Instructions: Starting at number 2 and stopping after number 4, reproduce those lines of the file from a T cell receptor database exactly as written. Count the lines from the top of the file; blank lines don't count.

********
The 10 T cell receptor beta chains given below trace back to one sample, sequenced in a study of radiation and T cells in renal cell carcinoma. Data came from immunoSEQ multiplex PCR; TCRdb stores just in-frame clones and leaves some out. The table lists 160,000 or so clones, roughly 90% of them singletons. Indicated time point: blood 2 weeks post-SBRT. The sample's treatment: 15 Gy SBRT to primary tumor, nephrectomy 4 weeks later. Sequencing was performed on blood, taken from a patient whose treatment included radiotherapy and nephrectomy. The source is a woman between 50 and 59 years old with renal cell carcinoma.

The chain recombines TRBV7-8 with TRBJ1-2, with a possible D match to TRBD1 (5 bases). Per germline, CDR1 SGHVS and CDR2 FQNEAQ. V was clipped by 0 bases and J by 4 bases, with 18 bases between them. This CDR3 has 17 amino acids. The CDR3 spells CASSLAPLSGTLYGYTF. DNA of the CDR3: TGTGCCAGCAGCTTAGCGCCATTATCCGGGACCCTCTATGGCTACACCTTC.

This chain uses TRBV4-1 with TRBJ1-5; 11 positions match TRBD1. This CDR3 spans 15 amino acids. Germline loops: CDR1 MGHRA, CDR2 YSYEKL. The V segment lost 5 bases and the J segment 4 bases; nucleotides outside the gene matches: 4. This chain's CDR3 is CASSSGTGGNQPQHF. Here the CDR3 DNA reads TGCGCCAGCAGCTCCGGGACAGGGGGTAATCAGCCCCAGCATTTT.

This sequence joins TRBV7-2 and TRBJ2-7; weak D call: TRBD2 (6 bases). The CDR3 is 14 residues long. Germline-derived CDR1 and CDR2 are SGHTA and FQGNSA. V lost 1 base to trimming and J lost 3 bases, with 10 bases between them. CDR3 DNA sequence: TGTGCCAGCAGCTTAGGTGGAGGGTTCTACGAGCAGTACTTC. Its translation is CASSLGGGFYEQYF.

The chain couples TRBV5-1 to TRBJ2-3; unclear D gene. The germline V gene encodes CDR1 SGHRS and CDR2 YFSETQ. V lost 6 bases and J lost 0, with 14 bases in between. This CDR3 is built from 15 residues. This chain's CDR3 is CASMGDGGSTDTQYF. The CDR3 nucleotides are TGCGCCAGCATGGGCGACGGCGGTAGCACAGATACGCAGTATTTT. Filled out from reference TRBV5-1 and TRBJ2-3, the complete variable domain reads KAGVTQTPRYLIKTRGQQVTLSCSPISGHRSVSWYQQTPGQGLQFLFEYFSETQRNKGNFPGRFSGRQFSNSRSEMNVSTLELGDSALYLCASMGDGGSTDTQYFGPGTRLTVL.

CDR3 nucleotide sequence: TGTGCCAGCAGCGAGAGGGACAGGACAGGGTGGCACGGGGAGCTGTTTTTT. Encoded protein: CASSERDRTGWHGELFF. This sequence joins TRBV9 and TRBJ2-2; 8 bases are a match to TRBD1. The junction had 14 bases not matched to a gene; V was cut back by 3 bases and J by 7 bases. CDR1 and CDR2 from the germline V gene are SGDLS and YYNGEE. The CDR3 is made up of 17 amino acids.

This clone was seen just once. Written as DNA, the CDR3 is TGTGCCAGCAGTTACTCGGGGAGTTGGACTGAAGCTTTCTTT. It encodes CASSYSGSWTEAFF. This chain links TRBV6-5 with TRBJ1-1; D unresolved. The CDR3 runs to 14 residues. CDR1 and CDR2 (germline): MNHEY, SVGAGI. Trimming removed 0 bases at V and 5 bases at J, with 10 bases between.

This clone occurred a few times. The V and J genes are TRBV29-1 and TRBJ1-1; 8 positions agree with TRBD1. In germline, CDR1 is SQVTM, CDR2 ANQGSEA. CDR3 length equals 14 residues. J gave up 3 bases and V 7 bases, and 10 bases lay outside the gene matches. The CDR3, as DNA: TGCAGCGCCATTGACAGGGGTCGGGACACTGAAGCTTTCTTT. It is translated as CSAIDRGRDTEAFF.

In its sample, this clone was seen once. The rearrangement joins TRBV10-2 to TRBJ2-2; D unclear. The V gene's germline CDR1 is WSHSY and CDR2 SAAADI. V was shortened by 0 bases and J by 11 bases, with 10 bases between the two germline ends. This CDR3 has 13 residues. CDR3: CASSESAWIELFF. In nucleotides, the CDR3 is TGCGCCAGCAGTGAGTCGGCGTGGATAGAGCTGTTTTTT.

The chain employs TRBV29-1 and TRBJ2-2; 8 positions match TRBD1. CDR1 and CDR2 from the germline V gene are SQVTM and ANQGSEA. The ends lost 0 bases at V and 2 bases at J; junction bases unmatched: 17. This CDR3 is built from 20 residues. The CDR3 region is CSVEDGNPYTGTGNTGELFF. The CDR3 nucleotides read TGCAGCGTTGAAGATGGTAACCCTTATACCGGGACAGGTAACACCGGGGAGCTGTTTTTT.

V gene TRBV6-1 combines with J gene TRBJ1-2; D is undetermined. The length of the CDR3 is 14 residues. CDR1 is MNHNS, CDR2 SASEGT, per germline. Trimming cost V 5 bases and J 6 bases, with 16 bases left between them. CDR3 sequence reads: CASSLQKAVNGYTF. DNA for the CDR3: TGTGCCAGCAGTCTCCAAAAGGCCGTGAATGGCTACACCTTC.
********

The chain recombines TRBV7-8 with TRBJ1-2, with a possible D match to TRBD1 (5 bases). Per germline, CDR1 SGHVS and CDR2 FQNEAQ. V was clipped by 0 bases and J by 4 bases, with 18 bases between them. This CDR3 has 17 amino acids. The CDR3 spells CASSLAPLSGTLYGYTF. DNA of the CDR3: TGTGCCAGCAGCTTAGCGCCATTATCCGGGACCCTCTATGGCTACACCTTC.

This chain uses TRBV4-1 with TRBJ1-5; 11 positions match TRBD1. This CDR3 spans 15 amino acids. Germline loops: CDR1 MGHRA, CDR2 YSYEKL. The V segment lost 5 bases and the J segment 4 bases; nucleotides outside the gene matches: 4. This chain's CDR3 is CASSSGTGGNQPQHF. Here the CDR3 DNA reads TGCGCCAGCAGCTCCGGGACAGGGGGTAATCAGCCCCAGCATTTT.

This sequence joins TRBV7-2 and TRBJ2-7; weak D call: TRBD2 (6 bases). The CDR3 is 14 residues long. Germline-derived CDR1 and CDR2 are SGHTA and FQGNSA. V lost 1 base to trimming and J lost 3 bases, with 10 bases between them. CDR3 DNA sequence: TGTGCCAGCAGCTTAGGTGGAGGGTTCTACGAGCAGTACTTC. Its translation is CASSLGGGFYEQYF.